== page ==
There are few places synonymous with an individual. But say the name Elvis and Memphis isn’t too far behind.
The King of Rock 'n’ Roll, Elvis Presley, left an indelible mark on Memphis, Tenn. And nearly 36 years since his death, he continues to excite locals and visitors alike here. Since his teen years growing up in Memphis to the start of his musical career, Elvis was inspired by this city, on the banks of the Mississippi River, and was proud to call Memphis home.
For a sneak preview into the personal life of Elvis, take a tour of his 14-acre, 23-room estate, Graceland. Elvis purchased Graceland in 1957. Since 1982, when Graceland opened as a museum, visitors have been making the pilgrimage to Memphis to see one of the most visited private homes in America. Each year, Graceland, which welcomes more than 600,000 visitors, remains one of the most popular single attractions in the country.
In addition to several rooms inside the large, white-columned Graceland mansion, Elvis’ racquetball building, firing range, hall of gold room displaying gold and platinum awards, unique collection of cars, custom jets and meditation garden where Elvis, his parents and his grandmother are buried, can be seen on the property during a tour. Also in the garden is a memorial gravestone for Elvis’ twin brother, Jesse.
Visitors can explore Graceland with an audio-guided tour featuring commentary by Elvis himself and his daughter, Lisa Marie. Graceland, located on Elvis Presley Boulevard, is listed on the National Register of Historic Places and has been declared a National Historic Landmark.
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More Music in Memphis and Beyond
Learn how Elvis and others, including Johnny Cash, Jerry Lee Lewis, Carl Perkins and B.B. King, launched their singing careers at Sun Studio in Memphis, originally called Memphis Recording Service, and often referred to as the Birthplace of Rock 'n’ Roll. Also, view memorabilia from these music legends and others, including Howlin’ Wolf, Roy Orbison, Ike Turner and Rufus Thomas, who recorded here. During a guided tour, visitors can listen to the outtakes from famous recording sessions (some have never been released) and even touch the microphone Elvis used for his first recording. He came to Sun in 1953 to make a record as a gift for his mother.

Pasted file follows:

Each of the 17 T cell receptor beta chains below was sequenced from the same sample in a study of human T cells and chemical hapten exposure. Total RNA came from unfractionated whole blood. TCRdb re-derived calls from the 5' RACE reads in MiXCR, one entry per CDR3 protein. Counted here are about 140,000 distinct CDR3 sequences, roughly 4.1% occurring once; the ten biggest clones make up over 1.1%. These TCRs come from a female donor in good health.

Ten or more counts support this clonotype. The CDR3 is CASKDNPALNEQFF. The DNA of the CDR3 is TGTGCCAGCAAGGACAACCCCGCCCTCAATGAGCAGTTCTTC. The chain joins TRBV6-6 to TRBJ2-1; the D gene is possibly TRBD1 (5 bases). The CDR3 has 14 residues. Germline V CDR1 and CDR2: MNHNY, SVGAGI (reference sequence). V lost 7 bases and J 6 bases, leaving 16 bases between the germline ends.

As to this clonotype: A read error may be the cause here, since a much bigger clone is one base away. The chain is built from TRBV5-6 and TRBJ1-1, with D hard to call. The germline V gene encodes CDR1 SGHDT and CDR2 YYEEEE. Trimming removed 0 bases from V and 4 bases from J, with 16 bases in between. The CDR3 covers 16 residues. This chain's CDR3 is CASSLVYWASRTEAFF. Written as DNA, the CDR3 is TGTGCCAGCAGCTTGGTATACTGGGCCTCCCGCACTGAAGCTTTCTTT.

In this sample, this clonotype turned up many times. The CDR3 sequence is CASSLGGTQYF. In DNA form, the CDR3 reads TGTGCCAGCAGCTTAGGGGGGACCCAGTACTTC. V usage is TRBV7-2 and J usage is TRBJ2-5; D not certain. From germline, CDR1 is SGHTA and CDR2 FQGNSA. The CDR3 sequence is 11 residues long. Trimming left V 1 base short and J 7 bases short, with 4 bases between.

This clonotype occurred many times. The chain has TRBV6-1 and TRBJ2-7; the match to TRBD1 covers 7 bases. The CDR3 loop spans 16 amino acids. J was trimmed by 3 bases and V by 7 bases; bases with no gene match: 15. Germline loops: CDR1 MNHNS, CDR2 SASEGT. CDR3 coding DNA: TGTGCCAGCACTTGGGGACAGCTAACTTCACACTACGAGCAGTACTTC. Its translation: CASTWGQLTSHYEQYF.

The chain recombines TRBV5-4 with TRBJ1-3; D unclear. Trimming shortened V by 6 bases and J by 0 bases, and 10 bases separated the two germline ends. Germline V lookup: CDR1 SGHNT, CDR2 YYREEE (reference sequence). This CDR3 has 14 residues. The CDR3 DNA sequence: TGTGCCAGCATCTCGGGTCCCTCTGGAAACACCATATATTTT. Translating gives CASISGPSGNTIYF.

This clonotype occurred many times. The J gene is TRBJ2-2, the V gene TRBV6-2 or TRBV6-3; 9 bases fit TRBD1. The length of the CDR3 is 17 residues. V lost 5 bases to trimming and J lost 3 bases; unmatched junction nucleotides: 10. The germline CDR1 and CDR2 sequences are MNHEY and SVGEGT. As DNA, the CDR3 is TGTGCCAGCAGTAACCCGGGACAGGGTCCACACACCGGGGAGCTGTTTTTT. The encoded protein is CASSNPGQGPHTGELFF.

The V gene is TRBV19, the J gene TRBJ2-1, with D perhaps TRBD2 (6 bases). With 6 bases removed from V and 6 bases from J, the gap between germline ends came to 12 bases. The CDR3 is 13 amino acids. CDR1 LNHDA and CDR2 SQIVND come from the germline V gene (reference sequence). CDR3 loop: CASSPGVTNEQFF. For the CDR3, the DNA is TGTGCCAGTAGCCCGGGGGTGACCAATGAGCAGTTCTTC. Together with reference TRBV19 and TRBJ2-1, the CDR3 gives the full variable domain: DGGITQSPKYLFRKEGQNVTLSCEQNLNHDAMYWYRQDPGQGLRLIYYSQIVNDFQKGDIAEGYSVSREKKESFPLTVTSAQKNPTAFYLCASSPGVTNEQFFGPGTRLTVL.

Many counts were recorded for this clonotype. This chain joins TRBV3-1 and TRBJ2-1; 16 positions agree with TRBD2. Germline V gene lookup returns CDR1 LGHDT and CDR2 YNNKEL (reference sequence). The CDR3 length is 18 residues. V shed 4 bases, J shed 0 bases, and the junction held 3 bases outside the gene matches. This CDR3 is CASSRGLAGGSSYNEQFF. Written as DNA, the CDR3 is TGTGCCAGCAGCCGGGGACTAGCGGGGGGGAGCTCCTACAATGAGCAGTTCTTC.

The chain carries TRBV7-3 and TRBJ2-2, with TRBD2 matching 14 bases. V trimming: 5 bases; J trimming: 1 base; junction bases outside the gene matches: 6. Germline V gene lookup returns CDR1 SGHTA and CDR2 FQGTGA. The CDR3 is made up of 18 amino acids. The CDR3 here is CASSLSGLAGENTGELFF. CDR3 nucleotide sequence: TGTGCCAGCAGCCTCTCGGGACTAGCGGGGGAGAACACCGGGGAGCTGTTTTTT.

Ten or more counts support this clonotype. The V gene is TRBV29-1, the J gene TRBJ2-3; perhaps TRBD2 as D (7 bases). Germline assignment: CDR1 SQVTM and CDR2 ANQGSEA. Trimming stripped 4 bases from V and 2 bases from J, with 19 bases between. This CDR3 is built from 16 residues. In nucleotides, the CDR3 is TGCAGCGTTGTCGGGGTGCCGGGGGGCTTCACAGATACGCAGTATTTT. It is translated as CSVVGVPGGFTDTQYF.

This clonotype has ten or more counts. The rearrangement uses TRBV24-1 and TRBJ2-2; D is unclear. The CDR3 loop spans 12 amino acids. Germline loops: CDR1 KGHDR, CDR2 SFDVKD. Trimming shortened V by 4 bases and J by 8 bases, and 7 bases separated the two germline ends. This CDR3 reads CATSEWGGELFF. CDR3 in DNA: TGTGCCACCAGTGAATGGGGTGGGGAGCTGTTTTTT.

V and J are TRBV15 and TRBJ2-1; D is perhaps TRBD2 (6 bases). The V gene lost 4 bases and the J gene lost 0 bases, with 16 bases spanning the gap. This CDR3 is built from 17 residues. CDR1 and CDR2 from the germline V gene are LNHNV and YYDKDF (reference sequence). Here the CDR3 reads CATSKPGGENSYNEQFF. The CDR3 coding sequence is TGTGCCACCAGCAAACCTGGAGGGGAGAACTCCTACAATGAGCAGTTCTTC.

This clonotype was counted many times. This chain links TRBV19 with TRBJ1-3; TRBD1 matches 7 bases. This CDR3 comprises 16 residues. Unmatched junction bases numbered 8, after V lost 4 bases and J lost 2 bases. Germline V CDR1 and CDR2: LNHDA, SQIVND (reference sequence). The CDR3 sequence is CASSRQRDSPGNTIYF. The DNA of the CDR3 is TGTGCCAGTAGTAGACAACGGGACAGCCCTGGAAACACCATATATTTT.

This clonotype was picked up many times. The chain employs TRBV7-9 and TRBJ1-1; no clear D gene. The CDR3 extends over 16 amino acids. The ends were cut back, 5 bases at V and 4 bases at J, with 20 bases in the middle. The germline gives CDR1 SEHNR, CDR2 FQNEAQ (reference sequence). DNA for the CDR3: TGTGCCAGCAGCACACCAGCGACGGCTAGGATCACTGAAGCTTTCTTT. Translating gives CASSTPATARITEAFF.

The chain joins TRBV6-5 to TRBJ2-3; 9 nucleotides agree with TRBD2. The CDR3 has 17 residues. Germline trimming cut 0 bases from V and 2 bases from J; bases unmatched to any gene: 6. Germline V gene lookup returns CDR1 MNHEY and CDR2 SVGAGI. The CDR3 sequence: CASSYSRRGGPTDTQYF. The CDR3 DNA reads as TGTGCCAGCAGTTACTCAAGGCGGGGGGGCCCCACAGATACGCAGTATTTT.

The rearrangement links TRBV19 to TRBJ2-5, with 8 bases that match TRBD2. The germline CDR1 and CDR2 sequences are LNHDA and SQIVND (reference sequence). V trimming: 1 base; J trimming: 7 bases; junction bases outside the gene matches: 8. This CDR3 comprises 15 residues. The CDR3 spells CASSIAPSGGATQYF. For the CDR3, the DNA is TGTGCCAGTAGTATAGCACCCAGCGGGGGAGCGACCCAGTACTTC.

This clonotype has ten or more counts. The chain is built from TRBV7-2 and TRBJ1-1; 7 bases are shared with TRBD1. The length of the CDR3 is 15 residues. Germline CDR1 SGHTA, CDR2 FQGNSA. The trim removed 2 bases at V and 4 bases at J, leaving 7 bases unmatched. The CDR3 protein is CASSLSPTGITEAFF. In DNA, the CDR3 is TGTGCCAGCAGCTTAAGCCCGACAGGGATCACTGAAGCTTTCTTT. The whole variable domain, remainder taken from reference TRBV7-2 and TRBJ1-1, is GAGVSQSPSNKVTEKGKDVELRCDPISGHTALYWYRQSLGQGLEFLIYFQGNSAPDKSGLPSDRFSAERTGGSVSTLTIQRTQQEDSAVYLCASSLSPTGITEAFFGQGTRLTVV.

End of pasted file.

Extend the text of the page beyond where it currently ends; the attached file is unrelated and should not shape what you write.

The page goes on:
The Stax Museum of American Soul Music in Memphis (on the site of the original Stax Records) displays more than 2,000 artifacts, photographs and exhibits related to soul music – it’s the only soul music museum in the world – and showcases the contributions of soul pioneers including James Brown, Al Green, Aretha Franklin, The Jackson Five, Ike and Tina Turner and numerous others.
At the Memphis Rock 'n’ Soul Museum developed by the Smithsonian Institution, music from the 1930s to the 1970s is the focus in addition to instruments and other displays that highlight the history and legacy of musicians working in Memphis and the Delta – what some call the holy ground of American music. The Gibson Beale Street Showcase includes the Gibson Guitar Factory, the Gibson Lounge and the Rock 'n’ Soul Museum.
A stroll on the historic cobblestones of Beale Street is a must-see experience during your stay in Memphis. With names like W.C. Handy, known as the Father of the Blues, and of course, B.B. King, it’s no surprise that the landmark Beale Street is called the Home of the Blues, comprised of more than 30 nightclubs, restaurants and shops along a three-block radius. Outdoor concerts are a mainstay here, and the Beale Street Music Festival attracts thousands annually in May. Traditional blues, rhythm and blues, jazz, rock 'n’ roll and bluegrass can be heard live from the nightclubs, many of them open until the wee hours of the morning.
Continue a music heritage tour in nearby Jackson, located halfway between Memphis’ Beale Street and Nashville’s Broadway, where the International Rockabilly Hall of Fame celebrates the legendary artists whose musical style blended rock 'n’ roll with hillbilly to create rockabilly. Rockabilly, a style indicative of artists such as Buddy Holly, Elvis Presley, Bill Haley and Carl Perkins, was born when country music connected to the blues in Jackson.
Head to Brownsville to tour the West Tennessee Delta Heritage Center and the West Tennessee Music Museum which spotlight Carl Perkins, Tina Turkey, Elvis Presley and others. Also on the site, tour blues pioneer Sleepy John Estes’ home and the newest museum addition, Flagg Grove School, where Tina Turner attended school as a child. The school is currently under restoration.